Journal of Laboratory Physicians
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REVIEW ARTICLE
Year : 2009  |  Volume : 1  |  Issue : 1  |  Page : 2-6

Progress of science from microscopy to microarrays (Part 1): Diagnosis of parasitic diseases


Division of Clinical Microbiology, Department of Laboratory Medicine, All India Institute of Medical Sciences, New Delhi-110 029, India

Correspondence Address:
Sarman Singh
Division of Clinical Microbiology, Department of Laboratory Medicine, All India Institute of Medical Sciences, New Delhi-110 029
India
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Source of Support: None, Conflict of Interest: None


DOI: 10.4103/0974-2727.54800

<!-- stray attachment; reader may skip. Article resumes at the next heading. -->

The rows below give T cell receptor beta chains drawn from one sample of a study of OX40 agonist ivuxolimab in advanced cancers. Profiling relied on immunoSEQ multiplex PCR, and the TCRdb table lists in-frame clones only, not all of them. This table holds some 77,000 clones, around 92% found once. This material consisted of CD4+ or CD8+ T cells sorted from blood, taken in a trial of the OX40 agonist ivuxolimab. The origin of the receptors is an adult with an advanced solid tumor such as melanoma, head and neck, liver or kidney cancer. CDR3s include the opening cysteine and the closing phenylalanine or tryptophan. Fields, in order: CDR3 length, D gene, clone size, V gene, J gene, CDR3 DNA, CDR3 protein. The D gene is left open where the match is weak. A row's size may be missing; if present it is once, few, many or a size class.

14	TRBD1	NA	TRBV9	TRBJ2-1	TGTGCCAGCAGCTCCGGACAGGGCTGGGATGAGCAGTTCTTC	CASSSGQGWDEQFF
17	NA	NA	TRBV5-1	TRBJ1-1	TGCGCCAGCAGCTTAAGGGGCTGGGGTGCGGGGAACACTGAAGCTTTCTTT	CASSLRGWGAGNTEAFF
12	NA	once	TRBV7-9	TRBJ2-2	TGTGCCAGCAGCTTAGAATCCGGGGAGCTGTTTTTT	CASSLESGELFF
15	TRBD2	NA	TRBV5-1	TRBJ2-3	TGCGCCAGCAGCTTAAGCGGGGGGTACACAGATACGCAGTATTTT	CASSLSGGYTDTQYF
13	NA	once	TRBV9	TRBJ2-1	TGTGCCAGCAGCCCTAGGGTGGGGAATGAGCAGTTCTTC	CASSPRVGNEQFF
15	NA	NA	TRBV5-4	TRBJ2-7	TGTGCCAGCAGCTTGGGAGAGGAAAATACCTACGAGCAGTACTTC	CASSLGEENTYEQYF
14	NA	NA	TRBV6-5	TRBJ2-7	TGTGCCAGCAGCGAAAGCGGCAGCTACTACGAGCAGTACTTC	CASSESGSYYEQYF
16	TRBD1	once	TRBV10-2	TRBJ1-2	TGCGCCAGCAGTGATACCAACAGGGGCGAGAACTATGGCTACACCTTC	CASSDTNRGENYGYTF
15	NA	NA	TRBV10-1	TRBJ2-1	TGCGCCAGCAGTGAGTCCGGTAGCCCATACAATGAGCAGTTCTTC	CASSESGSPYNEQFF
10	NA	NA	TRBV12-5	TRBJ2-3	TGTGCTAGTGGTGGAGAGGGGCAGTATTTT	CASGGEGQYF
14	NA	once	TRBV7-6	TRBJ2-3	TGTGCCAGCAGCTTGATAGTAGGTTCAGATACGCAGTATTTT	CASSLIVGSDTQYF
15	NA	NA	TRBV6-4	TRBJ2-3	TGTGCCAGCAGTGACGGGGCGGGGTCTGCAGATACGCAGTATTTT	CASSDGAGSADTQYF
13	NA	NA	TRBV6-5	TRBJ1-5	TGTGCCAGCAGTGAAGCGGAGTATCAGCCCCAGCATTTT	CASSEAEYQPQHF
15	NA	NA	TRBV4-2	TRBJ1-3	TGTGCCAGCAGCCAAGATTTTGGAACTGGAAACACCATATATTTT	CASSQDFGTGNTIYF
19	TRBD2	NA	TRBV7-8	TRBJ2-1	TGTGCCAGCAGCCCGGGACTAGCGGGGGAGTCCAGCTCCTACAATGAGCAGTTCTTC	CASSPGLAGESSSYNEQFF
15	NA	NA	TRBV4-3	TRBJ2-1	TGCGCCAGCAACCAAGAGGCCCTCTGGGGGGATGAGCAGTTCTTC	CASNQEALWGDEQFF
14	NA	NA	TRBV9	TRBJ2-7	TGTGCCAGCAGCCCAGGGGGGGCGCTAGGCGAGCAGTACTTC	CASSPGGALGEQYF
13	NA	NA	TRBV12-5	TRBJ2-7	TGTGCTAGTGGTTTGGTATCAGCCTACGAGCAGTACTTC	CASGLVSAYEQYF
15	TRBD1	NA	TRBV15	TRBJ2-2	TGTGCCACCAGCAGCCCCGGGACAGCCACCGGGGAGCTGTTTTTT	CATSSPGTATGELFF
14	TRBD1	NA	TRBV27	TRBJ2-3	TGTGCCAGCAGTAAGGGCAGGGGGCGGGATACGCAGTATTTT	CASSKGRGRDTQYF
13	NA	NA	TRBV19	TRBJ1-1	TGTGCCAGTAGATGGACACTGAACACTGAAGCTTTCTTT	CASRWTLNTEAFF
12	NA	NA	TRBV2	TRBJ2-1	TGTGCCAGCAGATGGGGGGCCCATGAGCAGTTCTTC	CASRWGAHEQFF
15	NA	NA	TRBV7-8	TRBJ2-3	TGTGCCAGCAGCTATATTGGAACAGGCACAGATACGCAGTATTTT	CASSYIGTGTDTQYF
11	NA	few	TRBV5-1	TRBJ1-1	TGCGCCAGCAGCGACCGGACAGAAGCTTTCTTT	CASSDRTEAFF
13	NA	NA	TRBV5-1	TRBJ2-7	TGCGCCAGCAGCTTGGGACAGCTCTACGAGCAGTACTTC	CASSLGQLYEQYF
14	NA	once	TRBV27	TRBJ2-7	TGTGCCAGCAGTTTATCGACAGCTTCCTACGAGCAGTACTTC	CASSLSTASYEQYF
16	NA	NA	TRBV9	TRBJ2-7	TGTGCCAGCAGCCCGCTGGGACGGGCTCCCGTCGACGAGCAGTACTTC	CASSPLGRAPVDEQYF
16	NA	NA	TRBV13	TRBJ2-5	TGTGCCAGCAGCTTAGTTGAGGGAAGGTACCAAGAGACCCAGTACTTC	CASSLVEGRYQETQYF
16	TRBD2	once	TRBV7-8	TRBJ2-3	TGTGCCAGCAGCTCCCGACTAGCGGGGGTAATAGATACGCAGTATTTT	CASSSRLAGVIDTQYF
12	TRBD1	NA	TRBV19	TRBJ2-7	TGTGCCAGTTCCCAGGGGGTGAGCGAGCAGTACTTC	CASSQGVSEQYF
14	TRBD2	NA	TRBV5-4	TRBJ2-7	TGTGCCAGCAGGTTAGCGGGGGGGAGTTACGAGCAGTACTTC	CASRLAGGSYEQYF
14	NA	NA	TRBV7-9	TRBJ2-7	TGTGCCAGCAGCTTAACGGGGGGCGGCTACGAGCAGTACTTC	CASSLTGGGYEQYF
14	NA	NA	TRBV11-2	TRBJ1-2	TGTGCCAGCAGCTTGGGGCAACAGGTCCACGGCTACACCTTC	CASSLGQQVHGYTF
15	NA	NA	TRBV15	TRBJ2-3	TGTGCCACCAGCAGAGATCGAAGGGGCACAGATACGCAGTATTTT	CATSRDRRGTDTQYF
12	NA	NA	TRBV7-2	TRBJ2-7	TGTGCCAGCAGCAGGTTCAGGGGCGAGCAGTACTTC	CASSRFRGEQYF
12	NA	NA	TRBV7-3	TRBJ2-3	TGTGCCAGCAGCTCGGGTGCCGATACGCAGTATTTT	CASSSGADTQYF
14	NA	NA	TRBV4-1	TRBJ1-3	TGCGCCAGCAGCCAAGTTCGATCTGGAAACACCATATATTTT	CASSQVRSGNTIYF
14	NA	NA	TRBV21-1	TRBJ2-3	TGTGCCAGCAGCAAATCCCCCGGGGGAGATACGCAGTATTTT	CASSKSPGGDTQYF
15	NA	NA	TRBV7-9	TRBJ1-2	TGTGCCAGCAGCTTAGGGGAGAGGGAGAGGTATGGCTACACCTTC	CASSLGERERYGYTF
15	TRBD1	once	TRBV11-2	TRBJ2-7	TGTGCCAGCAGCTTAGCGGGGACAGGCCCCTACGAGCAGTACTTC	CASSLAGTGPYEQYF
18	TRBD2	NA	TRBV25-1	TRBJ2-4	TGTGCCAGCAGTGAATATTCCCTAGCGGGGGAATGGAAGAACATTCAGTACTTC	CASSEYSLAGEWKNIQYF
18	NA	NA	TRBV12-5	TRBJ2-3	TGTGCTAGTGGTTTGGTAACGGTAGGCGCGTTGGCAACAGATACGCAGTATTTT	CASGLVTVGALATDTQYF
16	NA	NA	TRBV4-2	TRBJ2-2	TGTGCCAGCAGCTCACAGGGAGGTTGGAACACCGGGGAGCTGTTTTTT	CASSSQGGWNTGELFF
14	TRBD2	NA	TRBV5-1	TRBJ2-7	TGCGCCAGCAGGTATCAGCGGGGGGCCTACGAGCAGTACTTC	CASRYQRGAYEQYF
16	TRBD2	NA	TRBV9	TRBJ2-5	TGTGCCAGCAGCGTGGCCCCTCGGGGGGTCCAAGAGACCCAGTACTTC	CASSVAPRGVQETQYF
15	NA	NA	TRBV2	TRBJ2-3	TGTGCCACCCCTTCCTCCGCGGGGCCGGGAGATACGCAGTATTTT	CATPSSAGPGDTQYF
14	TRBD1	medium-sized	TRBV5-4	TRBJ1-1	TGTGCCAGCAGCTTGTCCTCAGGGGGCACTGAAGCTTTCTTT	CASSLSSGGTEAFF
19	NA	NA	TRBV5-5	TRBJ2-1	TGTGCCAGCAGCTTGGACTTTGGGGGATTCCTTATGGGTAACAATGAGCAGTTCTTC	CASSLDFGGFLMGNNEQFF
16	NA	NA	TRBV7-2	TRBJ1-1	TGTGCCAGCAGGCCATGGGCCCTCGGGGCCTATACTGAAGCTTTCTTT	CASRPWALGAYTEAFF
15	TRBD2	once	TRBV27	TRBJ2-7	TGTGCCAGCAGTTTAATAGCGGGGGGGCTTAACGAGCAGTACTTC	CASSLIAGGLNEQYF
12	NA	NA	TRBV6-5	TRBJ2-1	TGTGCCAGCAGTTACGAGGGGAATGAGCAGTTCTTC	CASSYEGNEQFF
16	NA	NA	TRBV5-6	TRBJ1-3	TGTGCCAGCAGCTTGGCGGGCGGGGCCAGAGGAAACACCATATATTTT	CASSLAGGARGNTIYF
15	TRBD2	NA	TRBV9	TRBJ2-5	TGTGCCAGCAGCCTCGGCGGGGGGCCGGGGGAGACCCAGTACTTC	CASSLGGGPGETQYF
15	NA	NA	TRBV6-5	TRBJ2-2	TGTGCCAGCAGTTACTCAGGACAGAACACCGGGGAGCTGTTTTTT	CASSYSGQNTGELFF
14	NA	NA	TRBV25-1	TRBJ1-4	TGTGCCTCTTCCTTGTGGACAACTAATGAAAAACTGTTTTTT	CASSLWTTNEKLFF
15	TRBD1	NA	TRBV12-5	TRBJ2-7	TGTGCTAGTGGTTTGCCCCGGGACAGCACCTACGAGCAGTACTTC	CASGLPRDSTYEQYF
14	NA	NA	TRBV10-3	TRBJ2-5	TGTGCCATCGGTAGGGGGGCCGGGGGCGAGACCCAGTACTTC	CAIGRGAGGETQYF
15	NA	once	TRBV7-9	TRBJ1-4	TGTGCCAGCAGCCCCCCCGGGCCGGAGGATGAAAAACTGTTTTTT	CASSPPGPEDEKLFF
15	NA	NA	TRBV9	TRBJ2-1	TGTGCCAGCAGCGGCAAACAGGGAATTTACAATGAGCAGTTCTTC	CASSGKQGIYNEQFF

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Even though description of the magnifying glass goes back to 1021 by an Arabic physicist in his book, Antony van Leeuwenhoek was the first man to improve the then simple microscope for viewing biological specimens in 1674. This suggests that every discovery has scope for improvement, be it physics or be it biology. In the field of biology, scientists have long studied gene expression as a hallmark of gene activities reflecting the current cell conditions and response to host immune defense systems. These studies have been cumbersome, technically demanding and time-consuming. Application of microarrays has revolutionized this field and help understand the simultaneous expression of thousands of genes in a single sample put onto a single solid support. It is also now possible to compare gene expression in two different cell types, different stages of life cycle or two tissue samples, such as in healthy and diseased ones. Thus microarrays are beginning to dominate other conventional and molecular diagnostic technologies. The microarrays consist of solid supports onto which the nucleic acid sequences from thousands of different genes are immobilized, or attached at fixed locations. These solid supports themselves are usually glass slides, silicon chips or nylon membranes. The nucleic acids are spotted or synthesized directly onto the support. Application of microarrays is new for parasites. Most of these applications are done for monitoring parasite gene expression, to predict the functions of uncharacterized genes, probe the physiologic adaptations made under various environmental conditions, identify virulence-associated genes and test the effects of drug targets. The best examples are vector-borne parasites, such as Plasmodium, Trypanosoma and Leishmania, in which genes expressed, during mammalian and insect host stages, have been elucidated. Microarrays have also been successfully applied to understand the factors responsible to induce transformation from tachyzoite-to-bradyzoite and vice versa in Toxoplasma gondii . Thus microarrays provide a novel tool for diagnosis, prognosis and clinical management of infectious disease.


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